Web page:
urate stones in dogs

Some breeds are more susceptible to this than others. Here’s what you need to know about protecting your best friend from urate stones.

Good urinary tract health is crucial to your dog’s overall well being, happiness and longevity. A number of issues and diseases can affect this part of his “plumbing”, and among these are several types of uroliths, commonly referred to as “stones”. They develop in the urinary tract – primarily the bladder – of some dogs. In this article, we’ll focus on just one type of urolith – urate stones, also known as uric acid stones (“urate” and “uric acid” are different terms for the same thing).

Which dogs are susceptible?

Two types of dogs are prone to developing urate stones: those with liver shunts, and those with a genetic predisposition.

  1. A liver shunt is a condition in which blood flow to and through the liver is compromised. It causes blood from the intestinal tract to bypass the liver and fl ow directly into the systemic bloodstream. This prevents the by-products from digested and absorbed food from being processed by the liver and removed from circulation. So the by-products remain in the bloodstream and can adversely affect some animals.If your dog has a liver shunt, you should proactively perform urine checks for urate crystals (I’ll explain how to do this a little later). This is an important step in preventing crystals from forming into stones.
  2. Some breeds are genetically predisposed to urate uroliths, and 80% of these are Dalmatians. Other breeds with a predisposition to these stones include bulldogs and black Russian terriers. A DNA test is available that can tell you (or your veterinarian) if your dog is carrying one or two copies of the gene that contributes to the formation of urate stones (UC Davis Veterinary Genetics Laboratory). Dogs with two copies of the gene carry the dominant gene and are automatically predisposed. This is good information to have if your dog happens to be one of the high-risk breeds, or has one of these particular breeds in his ancestry.

Where do urate stones come from?

Urate stones are formed from foods that contain purines. These natural substances are a component of DNA – and DNA is found in high concentrations in common protein sources. Some types of proteins contain more purines than others. Organ meats have the highest purine content, and vegetable and dairy proteins have the lowest.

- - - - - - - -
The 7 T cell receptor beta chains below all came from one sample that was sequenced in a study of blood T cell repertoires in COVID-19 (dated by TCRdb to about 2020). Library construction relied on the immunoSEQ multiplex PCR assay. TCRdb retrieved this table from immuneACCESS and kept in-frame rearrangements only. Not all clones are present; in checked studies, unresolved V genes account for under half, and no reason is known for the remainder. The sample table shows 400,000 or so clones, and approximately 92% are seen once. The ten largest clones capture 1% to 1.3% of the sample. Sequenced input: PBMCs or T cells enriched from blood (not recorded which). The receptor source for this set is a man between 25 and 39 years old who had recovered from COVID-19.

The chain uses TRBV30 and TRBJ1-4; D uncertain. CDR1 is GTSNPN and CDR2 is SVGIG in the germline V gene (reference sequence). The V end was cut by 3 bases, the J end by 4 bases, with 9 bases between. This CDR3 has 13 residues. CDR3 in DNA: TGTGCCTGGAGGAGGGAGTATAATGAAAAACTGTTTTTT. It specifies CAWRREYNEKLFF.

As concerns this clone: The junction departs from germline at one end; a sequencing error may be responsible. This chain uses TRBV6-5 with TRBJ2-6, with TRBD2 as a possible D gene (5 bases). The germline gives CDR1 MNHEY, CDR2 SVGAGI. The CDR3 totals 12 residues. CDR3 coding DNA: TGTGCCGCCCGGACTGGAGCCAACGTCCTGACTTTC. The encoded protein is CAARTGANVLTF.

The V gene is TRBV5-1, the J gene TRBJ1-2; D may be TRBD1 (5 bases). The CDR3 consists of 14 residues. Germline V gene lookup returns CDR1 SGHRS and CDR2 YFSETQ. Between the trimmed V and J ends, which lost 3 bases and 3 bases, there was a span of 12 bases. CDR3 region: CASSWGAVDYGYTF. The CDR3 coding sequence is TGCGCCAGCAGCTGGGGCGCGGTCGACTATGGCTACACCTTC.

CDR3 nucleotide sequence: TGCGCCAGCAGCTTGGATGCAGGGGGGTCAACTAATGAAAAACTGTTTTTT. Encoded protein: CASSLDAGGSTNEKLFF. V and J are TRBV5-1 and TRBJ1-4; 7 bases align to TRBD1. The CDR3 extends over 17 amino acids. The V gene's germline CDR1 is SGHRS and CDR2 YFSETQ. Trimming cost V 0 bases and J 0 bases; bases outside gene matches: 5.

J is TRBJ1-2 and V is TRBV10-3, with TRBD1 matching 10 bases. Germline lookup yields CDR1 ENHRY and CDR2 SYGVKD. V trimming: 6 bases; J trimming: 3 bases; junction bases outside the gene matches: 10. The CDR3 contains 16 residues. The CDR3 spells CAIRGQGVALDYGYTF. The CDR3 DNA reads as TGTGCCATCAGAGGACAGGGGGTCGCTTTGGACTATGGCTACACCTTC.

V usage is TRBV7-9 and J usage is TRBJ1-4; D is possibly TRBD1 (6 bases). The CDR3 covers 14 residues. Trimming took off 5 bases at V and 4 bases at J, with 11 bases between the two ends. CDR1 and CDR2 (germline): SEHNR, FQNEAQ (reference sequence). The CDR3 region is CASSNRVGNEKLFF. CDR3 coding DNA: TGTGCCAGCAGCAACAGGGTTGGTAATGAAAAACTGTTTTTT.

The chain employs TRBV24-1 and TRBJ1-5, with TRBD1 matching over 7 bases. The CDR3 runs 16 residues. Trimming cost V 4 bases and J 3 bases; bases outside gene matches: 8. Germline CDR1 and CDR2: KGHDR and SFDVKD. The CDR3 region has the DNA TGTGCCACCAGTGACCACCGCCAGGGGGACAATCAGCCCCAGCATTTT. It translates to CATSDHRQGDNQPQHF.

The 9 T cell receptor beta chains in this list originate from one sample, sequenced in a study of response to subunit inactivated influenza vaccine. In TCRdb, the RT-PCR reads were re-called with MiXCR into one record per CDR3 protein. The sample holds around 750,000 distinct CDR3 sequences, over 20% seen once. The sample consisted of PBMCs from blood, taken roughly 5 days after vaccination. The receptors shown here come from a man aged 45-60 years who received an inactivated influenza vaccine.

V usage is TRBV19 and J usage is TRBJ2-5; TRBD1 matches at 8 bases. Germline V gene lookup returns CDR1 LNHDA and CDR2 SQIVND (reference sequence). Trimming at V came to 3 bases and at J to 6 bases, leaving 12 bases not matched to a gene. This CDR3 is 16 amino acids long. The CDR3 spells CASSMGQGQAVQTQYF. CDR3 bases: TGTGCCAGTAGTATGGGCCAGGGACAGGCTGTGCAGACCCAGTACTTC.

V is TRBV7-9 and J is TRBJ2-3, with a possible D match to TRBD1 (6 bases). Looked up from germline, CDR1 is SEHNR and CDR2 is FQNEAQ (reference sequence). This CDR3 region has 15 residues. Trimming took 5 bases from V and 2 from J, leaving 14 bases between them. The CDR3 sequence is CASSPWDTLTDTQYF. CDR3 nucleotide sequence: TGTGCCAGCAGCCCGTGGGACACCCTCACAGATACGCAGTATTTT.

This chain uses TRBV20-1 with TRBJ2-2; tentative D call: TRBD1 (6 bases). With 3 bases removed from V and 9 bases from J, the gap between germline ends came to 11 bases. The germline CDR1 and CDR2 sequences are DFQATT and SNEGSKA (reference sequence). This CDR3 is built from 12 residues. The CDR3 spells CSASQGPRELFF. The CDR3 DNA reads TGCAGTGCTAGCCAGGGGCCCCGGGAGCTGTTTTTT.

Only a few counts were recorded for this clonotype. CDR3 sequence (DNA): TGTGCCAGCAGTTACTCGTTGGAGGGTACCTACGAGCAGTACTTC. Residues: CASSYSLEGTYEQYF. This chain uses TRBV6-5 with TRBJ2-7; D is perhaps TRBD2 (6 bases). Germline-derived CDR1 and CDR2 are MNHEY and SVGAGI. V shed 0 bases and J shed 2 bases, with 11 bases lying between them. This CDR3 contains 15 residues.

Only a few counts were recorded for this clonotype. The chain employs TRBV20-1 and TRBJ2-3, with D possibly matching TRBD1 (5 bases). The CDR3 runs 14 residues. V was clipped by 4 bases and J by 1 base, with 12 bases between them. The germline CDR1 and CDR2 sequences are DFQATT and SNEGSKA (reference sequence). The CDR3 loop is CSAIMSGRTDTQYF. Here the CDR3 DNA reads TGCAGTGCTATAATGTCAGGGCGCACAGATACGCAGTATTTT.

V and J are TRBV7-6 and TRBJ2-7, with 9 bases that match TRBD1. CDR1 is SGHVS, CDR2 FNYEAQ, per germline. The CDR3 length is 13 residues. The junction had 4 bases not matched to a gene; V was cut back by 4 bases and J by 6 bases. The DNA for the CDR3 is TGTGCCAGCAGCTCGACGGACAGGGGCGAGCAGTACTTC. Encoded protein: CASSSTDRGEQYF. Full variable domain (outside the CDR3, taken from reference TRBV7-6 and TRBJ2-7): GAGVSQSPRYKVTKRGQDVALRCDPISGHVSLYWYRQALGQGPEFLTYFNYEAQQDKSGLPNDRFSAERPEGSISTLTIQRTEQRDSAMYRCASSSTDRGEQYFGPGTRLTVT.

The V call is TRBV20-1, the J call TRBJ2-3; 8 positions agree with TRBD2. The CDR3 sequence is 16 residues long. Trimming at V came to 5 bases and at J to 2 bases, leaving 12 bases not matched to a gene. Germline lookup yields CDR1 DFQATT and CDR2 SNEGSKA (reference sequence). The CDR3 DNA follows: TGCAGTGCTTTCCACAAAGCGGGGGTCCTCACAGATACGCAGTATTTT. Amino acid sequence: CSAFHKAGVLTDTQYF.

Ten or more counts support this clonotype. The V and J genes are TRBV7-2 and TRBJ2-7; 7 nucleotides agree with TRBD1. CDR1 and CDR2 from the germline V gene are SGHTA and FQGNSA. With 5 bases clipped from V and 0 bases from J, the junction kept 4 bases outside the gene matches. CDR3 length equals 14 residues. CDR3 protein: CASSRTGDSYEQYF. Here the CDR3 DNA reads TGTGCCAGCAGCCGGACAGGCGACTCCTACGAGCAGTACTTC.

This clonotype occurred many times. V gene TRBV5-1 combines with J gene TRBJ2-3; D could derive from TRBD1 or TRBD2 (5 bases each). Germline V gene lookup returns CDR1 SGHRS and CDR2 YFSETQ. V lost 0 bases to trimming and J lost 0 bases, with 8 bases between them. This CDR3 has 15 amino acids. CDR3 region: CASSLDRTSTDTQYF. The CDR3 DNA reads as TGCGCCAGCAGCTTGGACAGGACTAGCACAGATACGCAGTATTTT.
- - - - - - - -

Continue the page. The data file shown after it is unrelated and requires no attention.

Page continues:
Purines break down into uric acids in the liver. Metabolic processes performed by liver cells convert the uric acid to a water soluble substance called allantoin, which passes from the kidneys to the bladder and is excreted in urine. At least, this is the physiologic process that occurs in a normal, well functioning body.

In Dalmatians and other predisposed breeds, however, the last step in the process doesn’t take place. Purines are broken down into uric acid, but the liver isn’t able to convert it to allantoin. The “untreated” uric acid passes into the kidneys, but because it isn’t water soluble, uric acid crystals can accumulate in the kidneys and move into the bladder. When these crystals cohere, a stone forms.

Urate stones can be a medical emergency for your dog, because if they grow large enough they can block the fl ow of urine entirely. The inability to pass urine is a life-threatening situation.

What are the symptoms?

    Urate crystals can be very irritating to a dog’s kidneys and bladder, and can trigger urinary tract infections. Symptoms of possible uric acid crystals or stones include:

  • Straining and/or discomfort during urination
  • Blood in the urine
  • Passing only small amounts of urine
  • Urine leakage accidents around your home
  • Drinking and urinating more

If your dog is a Dalmatian or other high-risk breed or mix, and you suspect he may have crystals or stones, it’s important to ask your veterinarian to collect a urine sample immediately to check for signs of a problem.

Again, urinary blockage is a medical emergency, but it your dog has crystals or a stone that isn’t completely occluding the urethra and making it impossible to pass urine, the situation can often be managed with medication and dietary adjustments.

Why is a neutral urine PH important?

The first goal in managing uric acid crystals or stones is to dilute the urine by increasing water intake. The second is to create a neutral urine pH, neither too acidic nor too alkaline. Alkaline urine can contribute not only to uric acid crystals and uroliths, but also to cystitis (irritation of the bladder lining of the bladder). You want to get and keep your dog’s urine pH at 7.